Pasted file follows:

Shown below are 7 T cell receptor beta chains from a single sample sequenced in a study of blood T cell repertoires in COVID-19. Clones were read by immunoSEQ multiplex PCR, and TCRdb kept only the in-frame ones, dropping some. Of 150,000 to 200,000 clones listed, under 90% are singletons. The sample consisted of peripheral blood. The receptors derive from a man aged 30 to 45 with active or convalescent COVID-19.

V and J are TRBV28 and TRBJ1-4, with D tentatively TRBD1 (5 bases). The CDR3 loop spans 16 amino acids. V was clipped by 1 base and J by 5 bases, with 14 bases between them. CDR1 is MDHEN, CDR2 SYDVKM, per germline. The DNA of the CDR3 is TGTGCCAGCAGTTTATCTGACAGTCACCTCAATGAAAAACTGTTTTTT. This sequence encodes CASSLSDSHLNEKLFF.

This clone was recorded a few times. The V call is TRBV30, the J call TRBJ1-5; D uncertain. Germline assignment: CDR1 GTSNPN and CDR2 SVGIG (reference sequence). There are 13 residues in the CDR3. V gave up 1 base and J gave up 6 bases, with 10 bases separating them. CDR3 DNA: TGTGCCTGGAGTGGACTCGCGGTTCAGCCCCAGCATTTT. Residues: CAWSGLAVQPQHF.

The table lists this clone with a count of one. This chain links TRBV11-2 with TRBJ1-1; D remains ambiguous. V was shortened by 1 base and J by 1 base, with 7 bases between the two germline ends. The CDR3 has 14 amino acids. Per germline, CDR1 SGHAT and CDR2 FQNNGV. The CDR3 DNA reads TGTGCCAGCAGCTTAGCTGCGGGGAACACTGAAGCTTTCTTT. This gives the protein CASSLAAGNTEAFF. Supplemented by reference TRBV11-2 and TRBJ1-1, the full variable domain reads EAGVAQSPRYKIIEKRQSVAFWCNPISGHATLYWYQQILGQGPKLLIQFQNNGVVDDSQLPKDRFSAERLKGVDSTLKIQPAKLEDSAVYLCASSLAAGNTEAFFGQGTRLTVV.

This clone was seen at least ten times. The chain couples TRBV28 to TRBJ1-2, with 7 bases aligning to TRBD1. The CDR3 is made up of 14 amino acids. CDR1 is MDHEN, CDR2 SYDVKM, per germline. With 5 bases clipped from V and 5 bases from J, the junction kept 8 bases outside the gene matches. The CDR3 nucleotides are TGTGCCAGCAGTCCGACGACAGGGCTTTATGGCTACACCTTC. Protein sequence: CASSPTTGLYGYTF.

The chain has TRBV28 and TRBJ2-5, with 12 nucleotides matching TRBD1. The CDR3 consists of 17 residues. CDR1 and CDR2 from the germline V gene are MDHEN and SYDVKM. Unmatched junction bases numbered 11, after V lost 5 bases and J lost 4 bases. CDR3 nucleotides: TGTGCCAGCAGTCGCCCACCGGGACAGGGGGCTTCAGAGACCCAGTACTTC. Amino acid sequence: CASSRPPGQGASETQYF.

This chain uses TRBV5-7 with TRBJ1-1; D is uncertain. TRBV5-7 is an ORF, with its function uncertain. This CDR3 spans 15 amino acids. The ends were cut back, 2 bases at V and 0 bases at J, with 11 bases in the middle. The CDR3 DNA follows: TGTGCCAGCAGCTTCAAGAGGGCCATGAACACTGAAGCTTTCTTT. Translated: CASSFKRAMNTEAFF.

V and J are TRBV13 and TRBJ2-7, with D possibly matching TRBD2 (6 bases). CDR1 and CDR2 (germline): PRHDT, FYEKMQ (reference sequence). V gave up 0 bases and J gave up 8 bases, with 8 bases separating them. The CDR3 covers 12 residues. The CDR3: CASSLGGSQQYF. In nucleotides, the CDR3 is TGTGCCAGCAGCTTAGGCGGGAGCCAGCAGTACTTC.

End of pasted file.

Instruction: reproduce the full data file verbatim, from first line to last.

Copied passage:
Shown below are 7 T cell receptor beta chains from a single sample sequenced in a study of blood T cell repertoires in COVID-19. Clones were read by immunoSEQ multiplex PCR, and TCRdb kept only the in-frame ones, dropping some. Of 150,000 to 200,000 clones listed, under 90% are singletons. The sample consisted of peripheral blood. The receptors derive from a man aged 30 to 45 with active or convalescent COVID-19.

V and J are TRBV28 and TRBJ1-4, with D tentatively TRBD1 (5 bases). The CDR3 loop spans 16 amino acids. V was clipped by 1 base and J by 5 bases, with 14 bases between them. CDR1 is MDHEN, CDR2 SYDVKM, per germline. The DNA of the CDR3 is TGTGCCAGCAGTTTATCTGACAGTCACCTCAATGAAAAACTGTTTTTT. This sequence encodes CASSLSDSHLNEKLFF.

This clone was recorded a few times. The V call is TRBV30, the J call TRBJ1-5; D uncertain. Germline assignment: CDR1 GTSNPN and CDR2 SVGIG (reference sequence). There are 13 residues in the CDR3. V gave up 1 base and J gave up 6 bases, with 10 bases separating them. CDR3 DNA: TGTGCCTGGAGTGGACTCGCGGTTCAGCCCCAGCATTTT. Residues: CAWSGLAVQPQHF.

The table lists this clone with a count of one. This chain links TRBV11-2 with TRBJ1-1; D remains ambiguous. V was shortened by 1 base and J by 1 base, with 7 bases between the two germline ends. The CDR3 has 14 amino acids. Per germline, CDR1 SGHAT and CDR2 FQNNGV. The CDR3 DNA reads TGTGCCAGCAGCTTAGCTGCGGGGAACACTGAAGCTTTCTTT. This gives the protein CASSLAAGNTEAFF. Supplemented by reference TRBV11-2 and TRBJ1-1, the full variable domain reads EAGVAQSPRYKIIEKRQSVAFWCNPISGHATLYWYQQILGQGPKLLIQFQNNGVVDDSQLPKDRFSAERLKGVDSTLKIQPAKLEDSAVYLCASSLAAGNTEAFFGQGTRLTVV.

This clone was seen at least ten times. The chain couples TRBV28 to TRBJ1-2, with 7 bases aligning to TRBD1. The CDR3 is made up of 14 amino acids. CDR1 is MDHEN, CDR2 SYDVKM, per germline. With 5 bases clipped from V and 5 bases from J, the junction kept 8 bases outside the gene matches. The CDR3 nucleotides are TGTGCCAGCAGTCCGACGACAGGGCTTTATGGCTACACCTTC. Protein sequence: CASSPTTGLYGYTF.

The chain has TRBV28 and TRBJ2-5, with 12 nucleotides matching TRBD1. The CDR3 consists of 17 residues. CDR1 and CDR2 from the germline V gene are MDHEN and SYDVKM. Unmatched junction bases numbered 11, after V lost 5 bases and J lost 4 bases. CDR3 nucleotides: TGTGCCAGCAGTCGCCCACCGGGACAGGGGGCTTCAGAGACCCAGTACTTC. Amino acid sequence: CASSRPPGQGASETQYF.

This chain uses TRBV5-7 with TRBJ1-1; D is uncertain. TRBV5-7 is an ORF, with its function uncertain. This CDR3 spans 15 amino acids. The ends were cut back, 2 bases at V and 0 bases at J, with 11 bases in the middle. The CDR3 DNA follows: TGTGCCAGCAGCTTCAAGAGGGCCATGAACACTGAAGCTTTCTTT. Translated: CASSFKRAMNTEAFF.

V and J are TRBV13 and TRBJ2-7, with D possibly matching TRBD2 (6 bases). CDR1 and CDR2 (germline): PRHDT, FYEKMQ (reference sequence). V gave up 0 bases and J gave up 8 bases, with 8 bases separating them. The CDR3 covers 12 residues. The CDR3: CASSLGGSQQYF. In nucleotides, the CDR3 is TGTGCCAGCAGCTTAGGCGGGAGCCAGCAGTACTTC.